Example—Breach of contract: Non-compete provision. If you are litigating a breach of contract case based on the defendant’s breach of his or her non-compete agreement, you must generally establish all of the following:

  • There is a valid contract.
  • The plaintiff performed its obligations under the contract.
  • The defendant breached the contract.
  • The plaintiff was damaged as a result of the defendant’s breach of the contract (e.g., plaintiff lost an account because of the breach).

Even though you need to establish each of these elements in your case, you do not necessarily have to ask direct questions such as “Did you breach your contract?” or “Did the plaintiff perform its obligations under your employment agreement?” Rather, you should elicit testimony concerning all of the following key issues:

  • The defendant entered into a non-compete agreement with the plaintiff company.
  • The plaintiff employed defendant for a period of time.
  • There are protectable interests supporting enforcement of the non-compete agreement.
  • The defendant understood the terms of the non-compete agreement.
  • The defendant is now working for a competitor.

Taken together, this testimony will help establish three of the four elements necessary to prove a breach of contract claim based on a breach of a non-compete agreement. You should take a nuanced approach to building a record questionby-question. This is not to say that direct questions are not effective and useful, but consider using various strategies to obtain as much information as possible depending on both the witness and your personal deposition style.

Review All Relevant Documents

When building your outline, be sure to review all relevant documents that will aid in preparing questions or serve as exhibits in the deposition. Having an exhaustive knowledge of relevant documents, particularly applicable agreements and emails demonstrating contract formation, underlying protectable interests, and breach is essential. Refer directly to the document in your outline to remind yourself to use it as an exhibit.

Example—Breach of restrictive covenant action. In a restrictive covenant case, the defendant’s employment agreements (or separately signed restrictive covenants) will be key exhibits that you will want to enter into the record. You should be prepared to ask questions regarding the creation of the employment relationship, entering into the agreements, the defendant’s understanding of the terms, and the specifics of the terms therein. You can also plan to ask the witness to read relevant provisions directly into the record during the deposition to avoid missing any specific provision or detail.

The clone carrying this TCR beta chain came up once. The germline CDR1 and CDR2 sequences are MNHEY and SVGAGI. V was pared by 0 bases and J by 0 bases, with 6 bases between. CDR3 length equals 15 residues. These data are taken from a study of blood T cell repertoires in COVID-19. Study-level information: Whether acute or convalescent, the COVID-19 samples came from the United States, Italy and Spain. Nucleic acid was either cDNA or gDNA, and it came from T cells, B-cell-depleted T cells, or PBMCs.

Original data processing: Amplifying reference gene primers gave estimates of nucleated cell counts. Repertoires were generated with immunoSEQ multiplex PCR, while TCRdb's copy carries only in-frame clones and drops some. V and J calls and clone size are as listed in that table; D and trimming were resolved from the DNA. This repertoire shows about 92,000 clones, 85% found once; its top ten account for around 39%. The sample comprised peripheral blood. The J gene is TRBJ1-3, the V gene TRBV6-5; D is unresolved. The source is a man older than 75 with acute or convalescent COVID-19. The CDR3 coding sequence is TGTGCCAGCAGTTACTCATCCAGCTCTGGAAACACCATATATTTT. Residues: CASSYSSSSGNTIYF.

Taking the Individual Defendant’s Deposition

In the deposition itself, remember that you are in control of the situation, the tempo of the deposition, and the topics at issue. Be sure to listen to the answer the witness provides to determine (1) whether he or she actually answered the question asked or (2) whether he or she disclosed information that leads to another line of questioning. Do not be afraid to deviate from your outline. Take your time when moving on from one line of questioning to another and feel free to jump around topics in an effort to keep the witness on his or her toes.

At the end of your questioning, take a few minutes to review your outline and notes very carefully. Ask yourself whether you covered everything you wanted to cover concerning the trade secret(s) and/or restrictive covenant(s) at issue, whether there are any questions or answers on which you wanted to follow up, and whether there are any documents you want to enter into the record during the deposition. Taking your time at the end of a deposition may save you from later stress when realizing that you may have forgotten to ask a certain question or introduce a specific document.